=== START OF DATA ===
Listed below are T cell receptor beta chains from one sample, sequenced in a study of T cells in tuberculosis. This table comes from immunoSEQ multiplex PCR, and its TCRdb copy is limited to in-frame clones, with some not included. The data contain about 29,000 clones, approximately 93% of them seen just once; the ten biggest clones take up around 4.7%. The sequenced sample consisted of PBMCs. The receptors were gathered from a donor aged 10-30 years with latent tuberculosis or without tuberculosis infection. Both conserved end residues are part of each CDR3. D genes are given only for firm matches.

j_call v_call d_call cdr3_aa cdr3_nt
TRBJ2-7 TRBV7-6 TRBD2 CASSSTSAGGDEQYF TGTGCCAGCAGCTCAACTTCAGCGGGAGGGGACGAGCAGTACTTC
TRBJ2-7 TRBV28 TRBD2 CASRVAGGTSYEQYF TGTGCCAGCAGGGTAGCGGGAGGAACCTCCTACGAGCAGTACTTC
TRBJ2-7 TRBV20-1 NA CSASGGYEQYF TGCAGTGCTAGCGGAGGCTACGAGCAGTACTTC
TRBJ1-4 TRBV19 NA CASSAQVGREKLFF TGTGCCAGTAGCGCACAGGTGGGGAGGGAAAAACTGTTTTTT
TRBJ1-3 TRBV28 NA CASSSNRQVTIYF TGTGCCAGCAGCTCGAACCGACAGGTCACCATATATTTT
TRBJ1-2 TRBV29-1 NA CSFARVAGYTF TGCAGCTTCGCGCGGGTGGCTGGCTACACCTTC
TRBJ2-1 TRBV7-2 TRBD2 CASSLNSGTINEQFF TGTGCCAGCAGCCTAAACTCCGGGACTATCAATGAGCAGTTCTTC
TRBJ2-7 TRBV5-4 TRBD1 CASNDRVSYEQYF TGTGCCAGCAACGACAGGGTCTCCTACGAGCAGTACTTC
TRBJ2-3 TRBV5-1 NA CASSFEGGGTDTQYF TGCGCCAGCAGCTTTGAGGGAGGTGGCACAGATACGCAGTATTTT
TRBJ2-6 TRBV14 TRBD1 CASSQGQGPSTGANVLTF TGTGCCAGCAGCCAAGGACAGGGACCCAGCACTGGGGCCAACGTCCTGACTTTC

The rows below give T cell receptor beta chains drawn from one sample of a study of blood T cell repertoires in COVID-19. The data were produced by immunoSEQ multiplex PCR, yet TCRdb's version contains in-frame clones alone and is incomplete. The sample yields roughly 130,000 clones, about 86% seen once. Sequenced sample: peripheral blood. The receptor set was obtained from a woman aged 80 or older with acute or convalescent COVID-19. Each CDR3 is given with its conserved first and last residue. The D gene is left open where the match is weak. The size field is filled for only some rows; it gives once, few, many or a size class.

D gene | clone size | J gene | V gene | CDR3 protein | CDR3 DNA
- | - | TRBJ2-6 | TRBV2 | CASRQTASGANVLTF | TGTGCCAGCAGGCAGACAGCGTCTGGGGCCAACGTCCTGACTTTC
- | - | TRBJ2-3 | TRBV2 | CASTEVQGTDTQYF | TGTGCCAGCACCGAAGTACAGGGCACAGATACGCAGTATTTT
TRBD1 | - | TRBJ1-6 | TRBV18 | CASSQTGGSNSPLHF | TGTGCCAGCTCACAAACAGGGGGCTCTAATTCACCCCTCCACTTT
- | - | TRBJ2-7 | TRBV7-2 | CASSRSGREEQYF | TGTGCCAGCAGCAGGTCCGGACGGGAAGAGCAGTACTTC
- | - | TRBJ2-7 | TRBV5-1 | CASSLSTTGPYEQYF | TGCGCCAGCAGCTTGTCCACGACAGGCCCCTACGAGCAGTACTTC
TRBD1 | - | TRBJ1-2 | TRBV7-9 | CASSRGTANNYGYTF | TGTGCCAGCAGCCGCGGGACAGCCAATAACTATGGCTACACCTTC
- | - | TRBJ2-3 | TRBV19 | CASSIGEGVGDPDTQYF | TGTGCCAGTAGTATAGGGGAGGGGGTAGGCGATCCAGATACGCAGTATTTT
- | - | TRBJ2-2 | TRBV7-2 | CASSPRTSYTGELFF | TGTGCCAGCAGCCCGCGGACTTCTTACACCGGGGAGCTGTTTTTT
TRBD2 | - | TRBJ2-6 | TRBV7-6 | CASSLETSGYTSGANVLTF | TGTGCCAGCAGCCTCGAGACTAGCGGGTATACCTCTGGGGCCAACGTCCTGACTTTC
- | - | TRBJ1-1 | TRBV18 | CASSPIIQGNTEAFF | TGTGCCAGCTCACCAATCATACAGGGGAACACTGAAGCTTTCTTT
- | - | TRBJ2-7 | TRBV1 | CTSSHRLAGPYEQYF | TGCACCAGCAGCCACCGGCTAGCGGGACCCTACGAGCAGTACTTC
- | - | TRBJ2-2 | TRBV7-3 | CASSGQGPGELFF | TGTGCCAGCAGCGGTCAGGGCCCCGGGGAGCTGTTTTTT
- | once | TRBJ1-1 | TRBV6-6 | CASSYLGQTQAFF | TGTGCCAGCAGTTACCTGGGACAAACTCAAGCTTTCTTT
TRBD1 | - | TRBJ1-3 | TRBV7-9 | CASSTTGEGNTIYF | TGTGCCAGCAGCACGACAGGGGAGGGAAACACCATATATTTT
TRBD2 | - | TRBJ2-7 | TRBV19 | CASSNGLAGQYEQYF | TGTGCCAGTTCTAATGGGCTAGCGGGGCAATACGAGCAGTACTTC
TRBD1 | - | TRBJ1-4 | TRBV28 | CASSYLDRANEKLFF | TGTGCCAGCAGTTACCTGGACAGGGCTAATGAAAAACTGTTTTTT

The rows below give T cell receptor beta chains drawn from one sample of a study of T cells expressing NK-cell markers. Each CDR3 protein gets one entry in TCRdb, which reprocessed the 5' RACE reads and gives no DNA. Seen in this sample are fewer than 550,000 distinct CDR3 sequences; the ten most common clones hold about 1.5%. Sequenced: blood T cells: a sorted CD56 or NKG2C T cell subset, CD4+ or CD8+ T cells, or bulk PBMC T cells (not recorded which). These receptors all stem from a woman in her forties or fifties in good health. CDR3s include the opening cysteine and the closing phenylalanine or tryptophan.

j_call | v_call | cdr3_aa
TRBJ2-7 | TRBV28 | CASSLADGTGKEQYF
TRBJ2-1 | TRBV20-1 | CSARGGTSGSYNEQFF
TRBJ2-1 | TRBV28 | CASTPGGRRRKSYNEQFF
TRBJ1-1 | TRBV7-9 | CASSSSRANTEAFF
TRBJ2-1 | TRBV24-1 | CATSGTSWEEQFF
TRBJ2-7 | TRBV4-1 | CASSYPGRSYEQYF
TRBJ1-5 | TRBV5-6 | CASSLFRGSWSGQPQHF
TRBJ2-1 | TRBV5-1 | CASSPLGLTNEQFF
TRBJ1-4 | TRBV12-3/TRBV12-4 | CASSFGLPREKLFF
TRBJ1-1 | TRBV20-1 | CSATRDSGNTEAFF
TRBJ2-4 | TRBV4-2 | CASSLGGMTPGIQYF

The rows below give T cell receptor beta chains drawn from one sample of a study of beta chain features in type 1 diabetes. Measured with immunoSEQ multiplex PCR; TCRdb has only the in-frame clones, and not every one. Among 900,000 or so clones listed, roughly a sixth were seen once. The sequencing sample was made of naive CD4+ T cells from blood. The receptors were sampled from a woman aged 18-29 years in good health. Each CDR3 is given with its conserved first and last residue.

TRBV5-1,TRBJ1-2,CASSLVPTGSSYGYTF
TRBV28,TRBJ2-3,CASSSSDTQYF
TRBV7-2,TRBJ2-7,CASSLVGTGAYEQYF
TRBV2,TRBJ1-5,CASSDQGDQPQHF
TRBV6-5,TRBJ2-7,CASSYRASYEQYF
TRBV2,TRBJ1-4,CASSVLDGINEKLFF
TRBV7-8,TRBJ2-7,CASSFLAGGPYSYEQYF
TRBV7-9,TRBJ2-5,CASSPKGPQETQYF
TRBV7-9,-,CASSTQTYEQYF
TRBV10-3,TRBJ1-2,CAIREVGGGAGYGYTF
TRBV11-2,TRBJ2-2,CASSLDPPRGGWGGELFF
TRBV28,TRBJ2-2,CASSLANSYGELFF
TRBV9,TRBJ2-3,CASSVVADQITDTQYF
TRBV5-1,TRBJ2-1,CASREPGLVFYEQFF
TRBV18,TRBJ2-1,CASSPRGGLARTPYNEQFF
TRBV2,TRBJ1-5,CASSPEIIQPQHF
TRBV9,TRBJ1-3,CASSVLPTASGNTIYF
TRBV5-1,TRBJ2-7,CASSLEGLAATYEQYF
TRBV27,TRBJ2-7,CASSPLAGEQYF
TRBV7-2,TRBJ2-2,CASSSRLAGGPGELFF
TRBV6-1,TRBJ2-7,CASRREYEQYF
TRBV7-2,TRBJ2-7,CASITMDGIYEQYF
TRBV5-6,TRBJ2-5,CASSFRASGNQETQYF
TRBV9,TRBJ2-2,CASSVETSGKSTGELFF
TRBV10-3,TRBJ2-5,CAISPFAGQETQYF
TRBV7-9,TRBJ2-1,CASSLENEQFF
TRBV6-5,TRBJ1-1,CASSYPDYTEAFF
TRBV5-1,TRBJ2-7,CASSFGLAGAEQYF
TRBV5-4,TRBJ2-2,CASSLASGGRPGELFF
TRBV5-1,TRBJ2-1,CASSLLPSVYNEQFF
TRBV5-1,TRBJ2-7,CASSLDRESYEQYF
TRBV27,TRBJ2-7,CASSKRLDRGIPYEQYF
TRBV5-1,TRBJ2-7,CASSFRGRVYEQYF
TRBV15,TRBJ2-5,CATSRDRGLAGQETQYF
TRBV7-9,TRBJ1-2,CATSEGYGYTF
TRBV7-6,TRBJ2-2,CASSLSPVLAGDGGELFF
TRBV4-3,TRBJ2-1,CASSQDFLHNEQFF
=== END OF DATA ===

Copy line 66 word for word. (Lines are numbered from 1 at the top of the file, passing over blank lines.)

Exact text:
TRBV7-2,TRBJ2-7,CASITMDGIYEQYF